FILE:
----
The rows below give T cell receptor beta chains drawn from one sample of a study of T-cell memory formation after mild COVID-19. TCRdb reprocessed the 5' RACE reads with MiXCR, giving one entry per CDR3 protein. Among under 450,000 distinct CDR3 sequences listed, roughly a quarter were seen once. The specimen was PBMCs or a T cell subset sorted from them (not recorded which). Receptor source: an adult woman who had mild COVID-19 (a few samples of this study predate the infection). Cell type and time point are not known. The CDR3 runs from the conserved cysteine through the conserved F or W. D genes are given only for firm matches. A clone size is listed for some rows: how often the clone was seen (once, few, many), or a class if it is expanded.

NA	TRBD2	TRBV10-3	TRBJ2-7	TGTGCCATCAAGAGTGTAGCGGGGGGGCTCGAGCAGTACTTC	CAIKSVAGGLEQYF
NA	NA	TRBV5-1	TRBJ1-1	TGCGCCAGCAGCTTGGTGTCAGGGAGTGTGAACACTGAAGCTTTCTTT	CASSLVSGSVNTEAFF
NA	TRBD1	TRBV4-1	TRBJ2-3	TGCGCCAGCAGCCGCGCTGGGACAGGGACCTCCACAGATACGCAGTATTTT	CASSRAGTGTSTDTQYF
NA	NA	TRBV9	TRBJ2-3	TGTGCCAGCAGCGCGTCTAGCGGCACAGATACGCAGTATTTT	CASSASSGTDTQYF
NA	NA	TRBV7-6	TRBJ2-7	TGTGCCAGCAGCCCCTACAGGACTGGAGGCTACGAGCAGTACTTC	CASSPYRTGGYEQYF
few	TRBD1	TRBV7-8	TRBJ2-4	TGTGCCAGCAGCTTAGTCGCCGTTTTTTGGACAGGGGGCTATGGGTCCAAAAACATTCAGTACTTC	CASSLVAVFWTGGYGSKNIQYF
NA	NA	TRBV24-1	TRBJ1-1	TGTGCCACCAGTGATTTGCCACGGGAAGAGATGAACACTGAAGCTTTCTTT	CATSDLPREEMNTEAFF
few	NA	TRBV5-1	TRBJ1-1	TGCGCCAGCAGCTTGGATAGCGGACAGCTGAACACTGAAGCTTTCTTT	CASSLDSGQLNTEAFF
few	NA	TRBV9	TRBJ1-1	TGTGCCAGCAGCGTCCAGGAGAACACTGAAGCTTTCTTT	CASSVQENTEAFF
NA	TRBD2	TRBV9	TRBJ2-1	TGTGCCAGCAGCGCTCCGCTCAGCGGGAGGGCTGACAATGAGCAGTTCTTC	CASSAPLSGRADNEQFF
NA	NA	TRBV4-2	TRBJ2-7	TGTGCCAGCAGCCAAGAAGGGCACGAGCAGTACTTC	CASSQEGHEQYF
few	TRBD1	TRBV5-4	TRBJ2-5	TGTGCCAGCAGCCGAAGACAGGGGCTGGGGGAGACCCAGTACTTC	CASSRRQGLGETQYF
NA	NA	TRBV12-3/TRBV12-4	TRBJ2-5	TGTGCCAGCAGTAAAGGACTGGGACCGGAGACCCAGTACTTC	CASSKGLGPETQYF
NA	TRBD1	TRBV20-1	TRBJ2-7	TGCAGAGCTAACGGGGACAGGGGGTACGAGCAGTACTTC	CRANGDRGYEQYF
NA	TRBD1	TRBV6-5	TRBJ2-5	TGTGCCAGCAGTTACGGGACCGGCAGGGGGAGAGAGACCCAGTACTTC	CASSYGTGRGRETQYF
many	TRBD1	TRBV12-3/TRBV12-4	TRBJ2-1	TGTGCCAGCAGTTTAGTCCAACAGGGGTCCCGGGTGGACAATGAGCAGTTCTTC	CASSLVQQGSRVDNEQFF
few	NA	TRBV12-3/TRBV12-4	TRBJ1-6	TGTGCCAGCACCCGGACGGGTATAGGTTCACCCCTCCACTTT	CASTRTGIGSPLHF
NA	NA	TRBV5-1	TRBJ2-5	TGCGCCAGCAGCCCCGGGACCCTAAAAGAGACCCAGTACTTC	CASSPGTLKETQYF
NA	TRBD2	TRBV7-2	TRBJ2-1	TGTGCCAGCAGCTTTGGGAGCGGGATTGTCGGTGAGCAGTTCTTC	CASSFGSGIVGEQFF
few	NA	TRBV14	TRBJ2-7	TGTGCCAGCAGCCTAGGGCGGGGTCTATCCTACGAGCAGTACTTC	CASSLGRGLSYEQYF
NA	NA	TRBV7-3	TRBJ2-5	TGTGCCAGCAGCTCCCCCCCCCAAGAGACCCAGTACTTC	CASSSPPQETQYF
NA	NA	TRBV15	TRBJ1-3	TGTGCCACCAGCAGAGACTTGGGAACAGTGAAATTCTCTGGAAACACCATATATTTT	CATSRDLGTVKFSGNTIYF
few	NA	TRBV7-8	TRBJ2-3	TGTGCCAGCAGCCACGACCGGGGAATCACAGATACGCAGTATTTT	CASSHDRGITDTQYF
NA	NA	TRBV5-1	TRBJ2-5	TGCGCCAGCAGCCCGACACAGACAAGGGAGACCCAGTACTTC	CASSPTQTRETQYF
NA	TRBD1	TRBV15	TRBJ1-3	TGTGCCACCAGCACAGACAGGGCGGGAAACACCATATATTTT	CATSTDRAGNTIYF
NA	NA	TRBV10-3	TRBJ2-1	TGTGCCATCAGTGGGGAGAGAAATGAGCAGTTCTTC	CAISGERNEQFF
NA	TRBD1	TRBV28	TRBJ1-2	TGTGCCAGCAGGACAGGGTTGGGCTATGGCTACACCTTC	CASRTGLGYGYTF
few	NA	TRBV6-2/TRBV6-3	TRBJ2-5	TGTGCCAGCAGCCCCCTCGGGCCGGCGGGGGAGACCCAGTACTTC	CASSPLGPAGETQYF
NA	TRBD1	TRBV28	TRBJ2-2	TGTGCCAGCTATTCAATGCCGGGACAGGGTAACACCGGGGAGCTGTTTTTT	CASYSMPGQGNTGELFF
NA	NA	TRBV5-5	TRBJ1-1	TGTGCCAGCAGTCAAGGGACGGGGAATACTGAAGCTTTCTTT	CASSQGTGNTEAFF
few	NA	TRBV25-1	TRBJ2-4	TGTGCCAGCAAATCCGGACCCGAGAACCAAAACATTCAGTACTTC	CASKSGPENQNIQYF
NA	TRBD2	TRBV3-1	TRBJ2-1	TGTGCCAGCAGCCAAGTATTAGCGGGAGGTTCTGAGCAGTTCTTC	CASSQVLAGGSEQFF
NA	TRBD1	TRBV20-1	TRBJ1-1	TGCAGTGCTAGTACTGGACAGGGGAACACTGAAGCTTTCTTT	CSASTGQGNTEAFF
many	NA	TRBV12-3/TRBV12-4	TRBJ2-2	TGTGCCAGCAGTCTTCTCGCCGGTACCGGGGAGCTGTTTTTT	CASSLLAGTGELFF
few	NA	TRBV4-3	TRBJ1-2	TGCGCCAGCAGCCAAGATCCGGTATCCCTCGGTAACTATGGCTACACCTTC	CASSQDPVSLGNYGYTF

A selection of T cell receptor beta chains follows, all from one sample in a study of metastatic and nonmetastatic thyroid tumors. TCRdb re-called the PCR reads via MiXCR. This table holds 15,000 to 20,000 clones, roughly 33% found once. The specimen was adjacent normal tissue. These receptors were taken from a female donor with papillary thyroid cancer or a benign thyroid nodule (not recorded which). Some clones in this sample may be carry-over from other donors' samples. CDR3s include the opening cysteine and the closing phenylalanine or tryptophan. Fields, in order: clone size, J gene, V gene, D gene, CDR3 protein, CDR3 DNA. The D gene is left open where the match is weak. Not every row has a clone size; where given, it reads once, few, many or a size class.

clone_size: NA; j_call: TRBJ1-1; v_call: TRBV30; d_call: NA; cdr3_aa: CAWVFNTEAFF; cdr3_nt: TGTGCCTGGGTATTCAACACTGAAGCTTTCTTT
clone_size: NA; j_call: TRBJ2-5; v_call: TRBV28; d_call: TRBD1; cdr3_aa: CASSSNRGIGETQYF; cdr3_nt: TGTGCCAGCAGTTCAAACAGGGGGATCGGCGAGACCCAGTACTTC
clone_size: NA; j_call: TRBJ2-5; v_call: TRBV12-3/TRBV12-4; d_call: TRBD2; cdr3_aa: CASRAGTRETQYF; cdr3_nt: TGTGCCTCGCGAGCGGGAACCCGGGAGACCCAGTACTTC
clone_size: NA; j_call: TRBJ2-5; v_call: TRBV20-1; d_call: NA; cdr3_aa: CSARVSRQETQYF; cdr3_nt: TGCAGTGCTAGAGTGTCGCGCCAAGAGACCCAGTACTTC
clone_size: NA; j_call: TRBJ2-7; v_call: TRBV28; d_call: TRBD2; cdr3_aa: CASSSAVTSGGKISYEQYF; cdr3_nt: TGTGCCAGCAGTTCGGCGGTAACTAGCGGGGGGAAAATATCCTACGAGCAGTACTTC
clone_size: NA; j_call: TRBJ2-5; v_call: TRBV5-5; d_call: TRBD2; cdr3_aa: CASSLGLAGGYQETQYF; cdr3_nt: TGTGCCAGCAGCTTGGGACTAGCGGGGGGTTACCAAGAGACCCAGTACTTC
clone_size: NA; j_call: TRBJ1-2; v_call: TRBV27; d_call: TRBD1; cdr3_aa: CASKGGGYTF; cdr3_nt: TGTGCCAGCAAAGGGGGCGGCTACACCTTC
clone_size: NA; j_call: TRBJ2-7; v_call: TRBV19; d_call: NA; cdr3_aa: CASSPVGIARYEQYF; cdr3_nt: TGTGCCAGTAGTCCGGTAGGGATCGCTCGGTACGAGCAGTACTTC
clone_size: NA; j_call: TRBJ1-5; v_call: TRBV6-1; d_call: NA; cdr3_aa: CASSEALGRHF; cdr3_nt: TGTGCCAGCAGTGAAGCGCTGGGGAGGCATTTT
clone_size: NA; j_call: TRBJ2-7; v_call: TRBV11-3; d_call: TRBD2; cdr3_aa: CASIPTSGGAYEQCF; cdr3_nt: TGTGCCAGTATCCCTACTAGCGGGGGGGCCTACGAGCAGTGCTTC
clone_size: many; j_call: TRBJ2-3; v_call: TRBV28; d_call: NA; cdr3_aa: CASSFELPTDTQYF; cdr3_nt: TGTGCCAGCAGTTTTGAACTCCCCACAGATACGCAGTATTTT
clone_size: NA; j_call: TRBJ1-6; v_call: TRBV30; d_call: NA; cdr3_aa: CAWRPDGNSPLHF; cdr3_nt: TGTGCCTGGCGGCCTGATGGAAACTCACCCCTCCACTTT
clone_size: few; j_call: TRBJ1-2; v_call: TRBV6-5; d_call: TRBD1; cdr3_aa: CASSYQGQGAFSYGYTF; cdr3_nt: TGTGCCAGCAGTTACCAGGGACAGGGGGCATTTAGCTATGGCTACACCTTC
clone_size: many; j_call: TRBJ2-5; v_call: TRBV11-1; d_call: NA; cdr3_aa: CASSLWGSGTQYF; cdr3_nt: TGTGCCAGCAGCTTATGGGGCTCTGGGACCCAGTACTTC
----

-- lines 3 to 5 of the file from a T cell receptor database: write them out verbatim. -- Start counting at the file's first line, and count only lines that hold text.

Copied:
NA	NA	TRBV5-1	TRBJ1-1	TGCGCCAGCAGCTTGGTGTCAGGGAGTGTGAACACTGAAGCTTTCTTT	CASSLVSGSVNTEAFF
NA	TRBD1	TRBV4-1	TRBJ2-3	TGCGCCAGCAGCCGCGCTGGGACAGGGACCTCCACAGATACGCAGTATTTT	CASSRAGTGTSTDTQYF
NA	NA	TRBV9	TRBJ2-3	TGTGCCAGCAGCGCGTCTAGCGGCACAGATACGCAGTATTTT	CASSASSGTDTQYF